He gave no facts upon which he predicated his belief, and it will be noticed that there is nothing in the builders' statement to justify such a belief. All the builders state is that they understood she was built for the "use of" a firm in Palermo, and that, according to the best of their information, her present destination was Palermo. Fawcett, Preston and Company were at the time "a firm of engineers and founders," "carrying on an extensive trade" at Liverpool, but no inquiries appear to have been addressed to them. They were, as the builders said, the "agents" of the firm for whose "use" they "understood" the vessel was built, and were certainly likely to know for whose "use" she actually was built. It had already been urged against this firm "that they had been concerned in a shipment of arms for the Confederate States."5 There does not seem to have been any good reason why Her Majesty's Government might not have addressed an inquiry to them, yet for some reason it did not, or, if it did, the result has not been reported.

What might have been done.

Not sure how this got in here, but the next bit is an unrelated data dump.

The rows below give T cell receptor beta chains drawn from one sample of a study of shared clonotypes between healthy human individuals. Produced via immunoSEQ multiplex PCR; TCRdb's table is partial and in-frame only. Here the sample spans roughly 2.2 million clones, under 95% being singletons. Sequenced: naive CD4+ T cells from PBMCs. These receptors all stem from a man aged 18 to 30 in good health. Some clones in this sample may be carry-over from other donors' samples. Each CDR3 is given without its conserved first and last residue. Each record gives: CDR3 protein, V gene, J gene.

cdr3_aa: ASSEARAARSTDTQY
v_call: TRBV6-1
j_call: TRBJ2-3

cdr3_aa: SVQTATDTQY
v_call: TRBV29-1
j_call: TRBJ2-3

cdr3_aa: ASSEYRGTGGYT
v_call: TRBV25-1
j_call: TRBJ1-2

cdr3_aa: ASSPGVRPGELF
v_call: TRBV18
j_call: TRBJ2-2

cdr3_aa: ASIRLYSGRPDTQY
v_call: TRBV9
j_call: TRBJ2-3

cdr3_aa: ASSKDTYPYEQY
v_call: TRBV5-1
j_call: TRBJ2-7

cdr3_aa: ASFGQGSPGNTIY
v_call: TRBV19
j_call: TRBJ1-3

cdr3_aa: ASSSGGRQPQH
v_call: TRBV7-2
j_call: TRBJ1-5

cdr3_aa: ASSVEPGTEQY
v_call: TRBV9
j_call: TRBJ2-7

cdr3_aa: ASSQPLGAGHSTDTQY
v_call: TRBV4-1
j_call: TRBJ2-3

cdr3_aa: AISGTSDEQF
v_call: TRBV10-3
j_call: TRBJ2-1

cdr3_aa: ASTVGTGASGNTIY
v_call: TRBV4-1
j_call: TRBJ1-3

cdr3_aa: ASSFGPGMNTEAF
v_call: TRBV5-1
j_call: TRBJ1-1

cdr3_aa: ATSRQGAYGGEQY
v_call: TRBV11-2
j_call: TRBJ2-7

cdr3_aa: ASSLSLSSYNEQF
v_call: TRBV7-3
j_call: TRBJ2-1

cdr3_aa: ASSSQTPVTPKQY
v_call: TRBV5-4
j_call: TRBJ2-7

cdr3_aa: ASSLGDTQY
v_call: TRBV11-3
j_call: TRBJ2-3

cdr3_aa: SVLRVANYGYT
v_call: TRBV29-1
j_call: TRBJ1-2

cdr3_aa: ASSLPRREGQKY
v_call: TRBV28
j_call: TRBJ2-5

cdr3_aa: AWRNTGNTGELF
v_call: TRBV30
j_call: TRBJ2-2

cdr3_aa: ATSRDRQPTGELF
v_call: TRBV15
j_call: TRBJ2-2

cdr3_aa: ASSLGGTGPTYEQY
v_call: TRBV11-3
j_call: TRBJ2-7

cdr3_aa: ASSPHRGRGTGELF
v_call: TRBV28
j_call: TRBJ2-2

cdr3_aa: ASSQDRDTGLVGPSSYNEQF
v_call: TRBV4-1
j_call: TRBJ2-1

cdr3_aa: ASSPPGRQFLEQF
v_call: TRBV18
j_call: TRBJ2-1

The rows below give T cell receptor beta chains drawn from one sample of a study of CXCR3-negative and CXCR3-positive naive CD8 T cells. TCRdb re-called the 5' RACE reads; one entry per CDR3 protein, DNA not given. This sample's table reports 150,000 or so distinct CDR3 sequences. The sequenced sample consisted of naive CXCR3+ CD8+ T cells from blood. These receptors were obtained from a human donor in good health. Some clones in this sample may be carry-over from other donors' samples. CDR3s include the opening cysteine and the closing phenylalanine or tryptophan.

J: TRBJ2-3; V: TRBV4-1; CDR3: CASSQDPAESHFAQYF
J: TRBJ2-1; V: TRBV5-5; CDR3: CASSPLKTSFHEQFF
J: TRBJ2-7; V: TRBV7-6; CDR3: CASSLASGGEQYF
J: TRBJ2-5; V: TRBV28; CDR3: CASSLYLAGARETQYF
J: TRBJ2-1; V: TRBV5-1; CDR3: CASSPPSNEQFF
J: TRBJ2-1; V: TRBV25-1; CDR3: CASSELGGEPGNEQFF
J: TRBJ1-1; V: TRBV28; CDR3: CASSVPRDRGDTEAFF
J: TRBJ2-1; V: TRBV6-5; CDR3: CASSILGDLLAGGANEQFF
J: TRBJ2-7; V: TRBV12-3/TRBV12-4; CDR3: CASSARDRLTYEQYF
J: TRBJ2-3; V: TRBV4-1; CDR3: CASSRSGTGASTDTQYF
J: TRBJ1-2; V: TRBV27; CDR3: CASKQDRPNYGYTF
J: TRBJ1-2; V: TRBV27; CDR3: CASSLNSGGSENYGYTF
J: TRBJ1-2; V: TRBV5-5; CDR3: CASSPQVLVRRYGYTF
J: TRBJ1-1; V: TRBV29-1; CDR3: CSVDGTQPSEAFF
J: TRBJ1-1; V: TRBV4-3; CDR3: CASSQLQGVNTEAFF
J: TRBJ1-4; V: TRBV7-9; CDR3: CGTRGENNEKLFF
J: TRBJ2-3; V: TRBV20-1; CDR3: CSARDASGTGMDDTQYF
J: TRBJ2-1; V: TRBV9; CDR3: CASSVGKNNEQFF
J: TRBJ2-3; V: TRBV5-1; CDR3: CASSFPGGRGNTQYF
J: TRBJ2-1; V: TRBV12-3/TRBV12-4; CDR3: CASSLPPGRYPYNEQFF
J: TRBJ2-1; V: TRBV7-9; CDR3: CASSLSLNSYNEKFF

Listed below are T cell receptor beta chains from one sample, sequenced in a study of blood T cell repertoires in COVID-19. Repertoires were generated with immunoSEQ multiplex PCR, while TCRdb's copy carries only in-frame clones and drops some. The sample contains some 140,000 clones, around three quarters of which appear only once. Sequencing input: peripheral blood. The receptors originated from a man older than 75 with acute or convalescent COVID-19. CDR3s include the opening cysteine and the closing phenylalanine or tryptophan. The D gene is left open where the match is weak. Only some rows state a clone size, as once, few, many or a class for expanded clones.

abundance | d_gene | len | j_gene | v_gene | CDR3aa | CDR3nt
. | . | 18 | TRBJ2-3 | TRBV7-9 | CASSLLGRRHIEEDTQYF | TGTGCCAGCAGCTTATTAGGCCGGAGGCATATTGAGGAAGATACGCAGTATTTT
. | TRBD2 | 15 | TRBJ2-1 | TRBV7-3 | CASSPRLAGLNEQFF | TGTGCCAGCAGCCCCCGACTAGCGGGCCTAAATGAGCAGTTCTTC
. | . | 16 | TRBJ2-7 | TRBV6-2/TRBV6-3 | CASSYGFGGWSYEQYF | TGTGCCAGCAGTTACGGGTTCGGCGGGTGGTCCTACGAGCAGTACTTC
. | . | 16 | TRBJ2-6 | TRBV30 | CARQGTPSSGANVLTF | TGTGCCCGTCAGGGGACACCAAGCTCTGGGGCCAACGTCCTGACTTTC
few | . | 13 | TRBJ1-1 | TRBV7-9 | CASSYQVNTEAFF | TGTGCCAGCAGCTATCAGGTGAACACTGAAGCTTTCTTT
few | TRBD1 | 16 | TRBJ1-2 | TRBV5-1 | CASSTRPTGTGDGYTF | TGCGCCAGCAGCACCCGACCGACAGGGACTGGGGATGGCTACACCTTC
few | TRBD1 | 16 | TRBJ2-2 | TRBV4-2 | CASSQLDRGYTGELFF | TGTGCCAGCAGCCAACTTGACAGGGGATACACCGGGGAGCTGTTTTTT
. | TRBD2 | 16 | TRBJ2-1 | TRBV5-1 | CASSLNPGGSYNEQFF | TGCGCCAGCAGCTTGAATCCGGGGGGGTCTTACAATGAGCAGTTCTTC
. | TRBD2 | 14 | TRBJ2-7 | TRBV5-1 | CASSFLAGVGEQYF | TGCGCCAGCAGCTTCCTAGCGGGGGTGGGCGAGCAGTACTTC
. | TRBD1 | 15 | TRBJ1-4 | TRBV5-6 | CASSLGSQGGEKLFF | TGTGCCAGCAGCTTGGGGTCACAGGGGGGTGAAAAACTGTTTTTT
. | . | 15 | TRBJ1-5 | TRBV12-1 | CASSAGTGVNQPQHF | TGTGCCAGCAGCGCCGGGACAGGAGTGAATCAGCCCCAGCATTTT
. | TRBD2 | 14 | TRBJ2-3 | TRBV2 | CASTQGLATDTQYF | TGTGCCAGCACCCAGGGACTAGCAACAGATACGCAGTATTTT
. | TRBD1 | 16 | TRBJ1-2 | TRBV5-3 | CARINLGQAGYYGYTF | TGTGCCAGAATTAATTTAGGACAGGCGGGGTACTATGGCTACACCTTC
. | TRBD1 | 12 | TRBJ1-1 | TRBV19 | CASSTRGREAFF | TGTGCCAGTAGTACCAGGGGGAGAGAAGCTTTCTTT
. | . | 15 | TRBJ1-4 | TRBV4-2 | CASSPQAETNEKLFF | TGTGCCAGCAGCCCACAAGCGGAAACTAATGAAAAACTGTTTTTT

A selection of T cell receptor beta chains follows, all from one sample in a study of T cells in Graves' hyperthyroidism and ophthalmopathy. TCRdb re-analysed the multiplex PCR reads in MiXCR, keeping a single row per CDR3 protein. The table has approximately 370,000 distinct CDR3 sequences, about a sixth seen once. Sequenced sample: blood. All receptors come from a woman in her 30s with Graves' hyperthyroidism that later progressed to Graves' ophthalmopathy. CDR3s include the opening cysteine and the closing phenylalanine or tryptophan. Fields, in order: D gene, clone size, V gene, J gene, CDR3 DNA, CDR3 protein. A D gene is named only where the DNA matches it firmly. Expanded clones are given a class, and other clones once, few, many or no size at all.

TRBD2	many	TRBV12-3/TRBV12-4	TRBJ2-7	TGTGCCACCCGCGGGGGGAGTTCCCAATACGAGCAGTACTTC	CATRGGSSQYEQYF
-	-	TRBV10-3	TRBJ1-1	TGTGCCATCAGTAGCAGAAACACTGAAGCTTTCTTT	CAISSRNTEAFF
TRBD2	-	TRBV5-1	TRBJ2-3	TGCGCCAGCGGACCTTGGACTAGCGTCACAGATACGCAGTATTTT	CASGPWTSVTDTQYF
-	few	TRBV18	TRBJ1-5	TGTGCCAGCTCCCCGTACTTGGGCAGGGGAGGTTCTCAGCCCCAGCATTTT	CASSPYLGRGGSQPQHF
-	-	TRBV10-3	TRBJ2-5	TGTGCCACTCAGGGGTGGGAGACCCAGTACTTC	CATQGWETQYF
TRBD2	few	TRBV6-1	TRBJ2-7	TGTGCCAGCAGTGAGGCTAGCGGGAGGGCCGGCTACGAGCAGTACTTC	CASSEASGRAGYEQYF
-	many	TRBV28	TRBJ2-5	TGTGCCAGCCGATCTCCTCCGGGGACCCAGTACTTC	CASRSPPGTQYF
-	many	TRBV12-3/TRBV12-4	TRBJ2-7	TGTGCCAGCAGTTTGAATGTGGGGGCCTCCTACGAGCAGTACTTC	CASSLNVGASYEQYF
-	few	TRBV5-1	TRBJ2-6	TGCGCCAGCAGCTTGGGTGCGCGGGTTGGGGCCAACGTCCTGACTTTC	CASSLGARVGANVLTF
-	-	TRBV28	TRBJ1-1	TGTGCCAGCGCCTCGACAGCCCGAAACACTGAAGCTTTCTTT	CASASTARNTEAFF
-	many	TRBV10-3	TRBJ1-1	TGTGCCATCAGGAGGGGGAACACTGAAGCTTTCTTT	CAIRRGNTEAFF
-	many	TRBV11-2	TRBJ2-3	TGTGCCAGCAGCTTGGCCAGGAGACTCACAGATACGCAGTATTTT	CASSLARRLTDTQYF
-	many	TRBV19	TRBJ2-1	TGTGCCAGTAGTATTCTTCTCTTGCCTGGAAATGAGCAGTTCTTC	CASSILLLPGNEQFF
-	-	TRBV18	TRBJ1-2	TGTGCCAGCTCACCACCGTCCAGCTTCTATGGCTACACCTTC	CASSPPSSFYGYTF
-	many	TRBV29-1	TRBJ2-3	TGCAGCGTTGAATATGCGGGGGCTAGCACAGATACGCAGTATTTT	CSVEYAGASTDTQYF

On the 22d of February, the Commissioners of Customs reported to the Lords Commissioners of the Treasury that they had instructed the "Collector at Liverpool to make inquiries in regard to the vessel Oreto, and it appears from his report that she has been built by Messrs. Miller & Sons for Messrs. Fawcett, Preston & Co., engineers of Liverpool, and is intended for the use of Messrs. Thomas Brothers, of Palermo, one of that firm having frequently visited the vessel during the process of building. The Oreto is pierced for four guns. **The expense of her construction has been paid, and she has been handed over to Messrs. Fawcett and Preston. Messrs. Miller & Sons state their belief that her destination is Palermo, as they have been requested to recommend a master to take her to that port;